I’m not sure I understand your question. Which additional requirements do you mean?

      – Lori

  2. cda says:

    Ok saw the video

    Same comments as before,

    But on that particular door, is there an app to release the magnetic lock, on the door?

    • Josh says:

      This is Josh from Portal. The maglock on this particular door is not locked during the day so the door opens freely. The app does not interface with the maglock security system

  3. Jonathan Bossie says:

    You could argue that she is “Consciously initiating the powered opening”. She certainly understands what she is initiating when she comes within a certain distance of the opening. Perhaps additional signage could be added to cover the liability noting the door can be activated by a “wireless activation device”?

    That app is a fantastic product for those that need it! Thanks for sharing

  4. Dave Taschuk says:

    Install a Superscan or LZR microscan on the safety side of the door, that would stop it from opening into someone on the swing side and since the app holds the door open that would be safer than even a knowing act IMO.
    Obviously there are other factors but I would consider it a knowing act door still since it’s not a motion sensor activated door.

  5. Jim Elder says:

    I will be doing this with a mobile credential. In this sense, it is a part of the larger access control system and no special apps are required. Some access systems also have a separate relay output specifically for this purpose. Simply go to the credential and check the ADA selection. Then using their card (or in this case a mobile credential) will unlock the door and energize the operator. I have also done this with standard prox cards, in one case, actually mounting the prox card to the wheel chair. So the ability to do this has been around for some time.

    The only issue that i have always had with this is if the person merely walks past the reader. The way I am doing this now (using Bluetooth LE, along with some very tight directional adjustments) may resolve this minor issue.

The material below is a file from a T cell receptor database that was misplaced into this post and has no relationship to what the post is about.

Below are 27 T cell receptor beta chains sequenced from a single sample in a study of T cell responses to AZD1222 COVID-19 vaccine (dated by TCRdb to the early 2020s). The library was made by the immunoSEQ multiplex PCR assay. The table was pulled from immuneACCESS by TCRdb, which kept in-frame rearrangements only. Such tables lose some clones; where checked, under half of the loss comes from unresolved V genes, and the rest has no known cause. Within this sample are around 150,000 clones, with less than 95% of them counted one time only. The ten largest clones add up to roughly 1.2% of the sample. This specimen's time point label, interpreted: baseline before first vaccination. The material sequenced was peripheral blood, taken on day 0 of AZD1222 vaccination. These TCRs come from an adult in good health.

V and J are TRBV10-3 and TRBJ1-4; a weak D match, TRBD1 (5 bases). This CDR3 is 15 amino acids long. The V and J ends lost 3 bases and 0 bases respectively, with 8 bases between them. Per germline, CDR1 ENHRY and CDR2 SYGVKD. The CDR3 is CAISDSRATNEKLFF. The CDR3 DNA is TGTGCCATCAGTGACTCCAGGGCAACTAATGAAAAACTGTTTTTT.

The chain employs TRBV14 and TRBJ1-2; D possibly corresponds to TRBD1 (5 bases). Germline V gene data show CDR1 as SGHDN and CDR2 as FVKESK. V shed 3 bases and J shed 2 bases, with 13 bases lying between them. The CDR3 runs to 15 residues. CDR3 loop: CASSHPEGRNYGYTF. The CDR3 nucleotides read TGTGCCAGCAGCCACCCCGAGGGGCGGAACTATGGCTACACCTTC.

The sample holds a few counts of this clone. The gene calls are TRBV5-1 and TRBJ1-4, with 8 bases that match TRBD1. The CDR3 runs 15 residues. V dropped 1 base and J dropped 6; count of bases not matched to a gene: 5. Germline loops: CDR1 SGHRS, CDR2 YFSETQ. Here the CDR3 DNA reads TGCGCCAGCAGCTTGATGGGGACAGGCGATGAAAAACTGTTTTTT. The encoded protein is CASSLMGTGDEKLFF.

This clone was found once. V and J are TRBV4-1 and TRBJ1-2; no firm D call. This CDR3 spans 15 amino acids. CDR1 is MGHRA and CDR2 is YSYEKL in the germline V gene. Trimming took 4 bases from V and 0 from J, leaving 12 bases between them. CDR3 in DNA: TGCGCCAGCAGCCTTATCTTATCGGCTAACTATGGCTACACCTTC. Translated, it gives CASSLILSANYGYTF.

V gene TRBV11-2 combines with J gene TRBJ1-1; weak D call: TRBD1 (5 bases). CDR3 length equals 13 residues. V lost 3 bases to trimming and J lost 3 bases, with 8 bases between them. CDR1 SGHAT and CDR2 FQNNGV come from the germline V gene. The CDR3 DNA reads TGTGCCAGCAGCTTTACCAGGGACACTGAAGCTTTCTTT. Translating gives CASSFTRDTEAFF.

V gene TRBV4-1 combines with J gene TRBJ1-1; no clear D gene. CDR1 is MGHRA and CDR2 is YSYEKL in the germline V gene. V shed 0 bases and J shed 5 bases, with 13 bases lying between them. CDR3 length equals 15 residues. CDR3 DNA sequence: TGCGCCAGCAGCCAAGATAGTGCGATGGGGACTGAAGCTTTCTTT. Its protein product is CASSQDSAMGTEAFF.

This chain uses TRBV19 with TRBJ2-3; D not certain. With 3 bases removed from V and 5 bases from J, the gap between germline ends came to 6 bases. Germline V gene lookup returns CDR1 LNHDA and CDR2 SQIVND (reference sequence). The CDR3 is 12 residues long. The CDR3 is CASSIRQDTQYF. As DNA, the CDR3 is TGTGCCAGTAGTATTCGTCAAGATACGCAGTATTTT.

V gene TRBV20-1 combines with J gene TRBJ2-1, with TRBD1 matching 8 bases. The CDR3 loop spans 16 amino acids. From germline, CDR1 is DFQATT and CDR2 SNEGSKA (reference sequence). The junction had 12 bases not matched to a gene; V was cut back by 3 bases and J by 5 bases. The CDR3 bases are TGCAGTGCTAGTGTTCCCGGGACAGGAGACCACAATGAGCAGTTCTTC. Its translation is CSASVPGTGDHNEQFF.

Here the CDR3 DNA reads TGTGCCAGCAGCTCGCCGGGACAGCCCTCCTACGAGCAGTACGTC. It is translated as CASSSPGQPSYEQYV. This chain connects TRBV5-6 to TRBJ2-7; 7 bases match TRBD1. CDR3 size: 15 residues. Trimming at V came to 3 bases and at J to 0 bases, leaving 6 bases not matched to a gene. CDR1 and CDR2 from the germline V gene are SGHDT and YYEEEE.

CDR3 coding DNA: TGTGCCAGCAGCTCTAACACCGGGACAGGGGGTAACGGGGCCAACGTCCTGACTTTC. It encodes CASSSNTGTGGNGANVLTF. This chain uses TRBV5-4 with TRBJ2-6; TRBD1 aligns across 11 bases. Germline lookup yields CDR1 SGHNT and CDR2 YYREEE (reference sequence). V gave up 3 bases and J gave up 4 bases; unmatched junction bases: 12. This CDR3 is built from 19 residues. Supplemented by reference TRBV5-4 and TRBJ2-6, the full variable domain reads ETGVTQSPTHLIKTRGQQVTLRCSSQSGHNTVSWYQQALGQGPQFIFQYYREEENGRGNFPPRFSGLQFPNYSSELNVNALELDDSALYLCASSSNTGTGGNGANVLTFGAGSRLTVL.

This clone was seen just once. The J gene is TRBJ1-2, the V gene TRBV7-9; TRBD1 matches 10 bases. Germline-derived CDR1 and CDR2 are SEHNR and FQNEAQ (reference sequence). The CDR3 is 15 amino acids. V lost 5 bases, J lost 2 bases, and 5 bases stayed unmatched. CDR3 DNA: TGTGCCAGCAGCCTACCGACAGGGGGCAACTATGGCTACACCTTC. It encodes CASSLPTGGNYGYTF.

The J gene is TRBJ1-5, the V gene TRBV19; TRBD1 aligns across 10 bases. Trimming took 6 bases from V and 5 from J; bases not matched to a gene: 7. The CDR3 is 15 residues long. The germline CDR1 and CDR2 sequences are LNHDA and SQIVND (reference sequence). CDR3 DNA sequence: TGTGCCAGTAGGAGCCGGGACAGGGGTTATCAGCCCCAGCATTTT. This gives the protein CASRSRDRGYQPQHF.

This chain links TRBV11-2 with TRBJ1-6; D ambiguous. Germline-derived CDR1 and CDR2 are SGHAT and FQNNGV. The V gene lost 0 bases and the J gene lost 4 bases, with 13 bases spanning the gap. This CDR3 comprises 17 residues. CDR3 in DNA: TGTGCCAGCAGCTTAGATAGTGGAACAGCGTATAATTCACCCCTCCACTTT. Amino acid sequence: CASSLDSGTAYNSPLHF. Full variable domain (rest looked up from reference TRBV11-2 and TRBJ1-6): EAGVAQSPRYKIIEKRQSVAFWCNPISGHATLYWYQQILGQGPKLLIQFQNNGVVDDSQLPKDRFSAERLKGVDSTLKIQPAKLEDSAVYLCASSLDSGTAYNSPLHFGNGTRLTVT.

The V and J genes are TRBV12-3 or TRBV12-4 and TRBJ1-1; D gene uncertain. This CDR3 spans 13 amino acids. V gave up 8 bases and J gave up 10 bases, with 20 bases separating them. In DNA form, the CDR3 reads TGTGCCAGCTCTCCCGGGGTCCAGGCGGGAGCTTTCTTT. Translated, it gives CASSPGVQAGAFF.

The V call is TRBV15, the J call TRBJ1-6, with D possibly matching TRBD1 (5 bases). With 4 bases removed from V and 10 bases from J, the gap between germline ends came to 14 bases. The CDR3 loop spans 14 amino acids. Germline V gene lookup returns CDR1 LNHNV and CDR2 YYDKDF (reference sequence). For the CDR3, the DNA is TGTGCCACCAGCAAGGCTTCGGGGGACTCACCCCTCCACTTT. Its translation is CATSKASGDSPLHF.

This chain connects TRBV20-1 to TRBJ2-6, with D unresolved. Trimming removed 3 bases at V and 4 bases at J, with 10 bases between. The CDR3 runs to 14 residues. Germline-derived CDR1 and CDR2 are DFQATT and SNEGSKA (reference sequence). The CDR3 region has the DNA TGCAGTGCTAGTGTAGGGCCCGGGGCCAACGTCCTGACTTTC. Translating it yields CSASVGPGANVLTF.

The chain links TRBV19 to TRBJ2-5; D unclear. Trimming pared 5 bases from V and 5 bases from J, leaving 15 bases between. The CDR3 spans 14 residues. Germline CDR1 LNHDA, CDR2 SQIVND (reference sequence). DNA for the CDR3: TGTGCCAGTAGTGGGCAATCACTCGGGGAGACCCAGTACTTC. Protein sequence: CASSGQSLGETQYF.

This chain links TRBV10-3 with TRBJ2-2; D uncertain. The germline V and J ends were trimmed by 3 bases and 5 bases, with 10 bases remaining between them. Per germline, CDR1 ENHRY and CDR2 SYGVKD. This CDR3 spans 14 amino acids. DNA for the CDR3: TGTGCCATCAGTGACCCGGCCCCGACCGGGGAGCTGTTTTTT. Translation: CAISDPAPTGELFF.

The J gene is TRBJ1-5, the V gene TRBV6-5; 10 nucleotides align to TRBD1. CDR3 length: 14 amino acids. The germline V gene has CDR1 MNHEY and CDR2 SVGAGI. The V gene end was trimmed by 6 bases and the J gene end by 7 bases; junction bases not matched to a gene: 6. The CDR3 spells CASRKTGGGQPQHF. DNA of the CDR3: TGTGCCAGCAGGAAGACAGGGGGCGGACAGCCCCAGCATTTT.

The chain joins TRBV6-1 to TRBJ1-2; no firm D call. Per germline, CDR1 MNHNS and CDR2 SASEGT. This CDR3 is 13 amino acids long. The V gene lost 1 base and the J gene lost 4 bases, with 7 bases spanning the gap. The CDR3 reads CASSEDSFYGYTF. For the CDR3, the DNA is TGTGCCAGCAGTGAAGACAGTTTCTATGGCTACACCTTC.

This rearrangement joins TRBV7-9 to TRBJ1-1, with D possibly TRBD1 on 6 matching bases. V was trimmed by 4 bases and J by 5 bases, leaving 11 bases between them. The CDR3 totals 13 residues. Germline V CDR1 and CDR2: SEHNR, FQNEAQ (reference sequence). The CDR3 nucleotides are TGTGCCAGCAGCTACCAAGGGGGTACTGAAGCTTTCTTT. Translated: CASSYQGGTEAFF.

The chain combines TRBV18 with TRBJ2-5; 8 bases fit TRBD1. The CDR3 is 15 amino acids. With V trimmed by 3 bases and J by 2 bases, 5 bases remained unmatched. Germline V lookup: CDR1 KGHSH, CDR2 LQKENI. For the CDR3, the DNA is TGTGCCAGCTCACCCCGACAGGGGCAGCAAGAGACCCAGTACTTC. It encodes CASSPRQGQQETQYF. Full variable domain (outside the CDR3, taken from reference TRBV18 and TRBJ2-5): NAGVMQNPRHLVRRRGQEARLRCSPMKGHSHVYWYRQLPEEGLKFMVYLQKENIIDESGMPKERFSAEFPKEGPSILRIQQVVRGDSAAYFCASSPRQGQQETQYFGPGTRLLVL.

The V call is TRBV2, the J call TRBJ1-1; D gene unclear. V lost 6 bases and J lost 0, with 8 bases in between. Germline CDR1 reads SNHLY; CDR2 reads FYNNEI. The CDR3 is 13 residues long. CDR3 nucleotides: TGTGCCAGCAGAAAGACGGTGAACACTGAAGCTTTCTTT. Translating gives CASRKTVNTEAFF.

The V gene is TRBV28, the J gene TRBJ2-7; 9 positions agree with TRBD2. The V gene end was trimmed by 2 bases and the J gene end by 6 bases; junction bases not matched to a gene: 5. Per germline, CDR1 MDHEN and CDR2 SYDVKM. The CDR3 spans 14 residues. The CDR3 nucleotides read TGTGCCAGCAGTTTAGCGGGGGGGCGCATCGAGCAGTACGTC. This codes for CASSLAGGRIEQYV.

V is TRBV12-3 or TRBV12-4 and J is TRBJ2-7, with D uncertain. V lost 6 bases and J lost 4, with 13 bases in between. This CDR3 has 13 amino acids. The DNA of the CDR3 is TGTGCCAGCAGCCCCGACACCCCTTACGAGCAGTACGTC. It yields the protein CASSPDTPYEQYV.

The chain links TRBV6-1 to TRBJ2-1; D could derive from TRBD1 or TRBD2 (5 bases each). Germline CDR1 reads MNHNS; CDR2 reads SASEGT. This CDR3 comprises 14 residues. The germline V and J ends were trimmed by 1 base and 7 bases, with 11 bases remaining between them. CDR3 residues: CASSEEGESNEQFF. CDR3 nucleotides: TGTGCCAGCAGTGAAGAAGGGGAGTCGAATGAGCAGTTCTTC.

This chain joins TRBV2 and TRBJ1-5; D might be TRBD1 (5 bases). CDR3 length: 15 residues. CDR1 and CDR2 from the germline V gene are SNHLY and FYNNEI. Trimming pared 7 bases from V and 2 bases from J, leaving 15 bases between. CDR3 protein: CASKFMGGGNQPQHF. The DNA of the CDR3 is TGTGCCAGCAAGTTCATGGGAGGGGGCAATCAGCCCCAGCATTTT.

Making a prediction here: I think we’ll see the day when card readers are not required any longer. Simpy standing in front of the door in a certain direction will be enough to unlock/open the door.

  6. Cda says:

    The questions you have listed at the bottom in Orange.

    To me if it meets automatic door requirements, this is just an added feature, and nothing else is required

  7. Liane says:

    How about a short time delay with an audible alarm (tone or voice)to alert those who might be in the way?

  8. ANGELO PIOLI Jr. says:

    In California we require two actuators or 1, 36″ actuator. Wouldn’t the person be able to open the door by these means? Steering the chair into the actuator would activate the door (if installed to code)?

  9. LarryG says:

    Seems a max tx distance should be allowed or possibly even a time delay would be more preferable, similar to currently permitted hold-open times for other door closers. Holding the door open indefinitely while the user app is proximal to the door would be a concern both for energy conservation reasons as well as relates to fire rated doors. One quick example: many court houses now have cell phone lockers proximal to the entrance and before security. Cell phones are not permitted anywhere else in the building. If someone forgets to close the app when they place it in the locker the door could remain open until that person concludes their business with the court.

    • Lori says:

      That’s an interesting point Larry! I’ll check with the app developers and see how the hold-open works.

      – Lori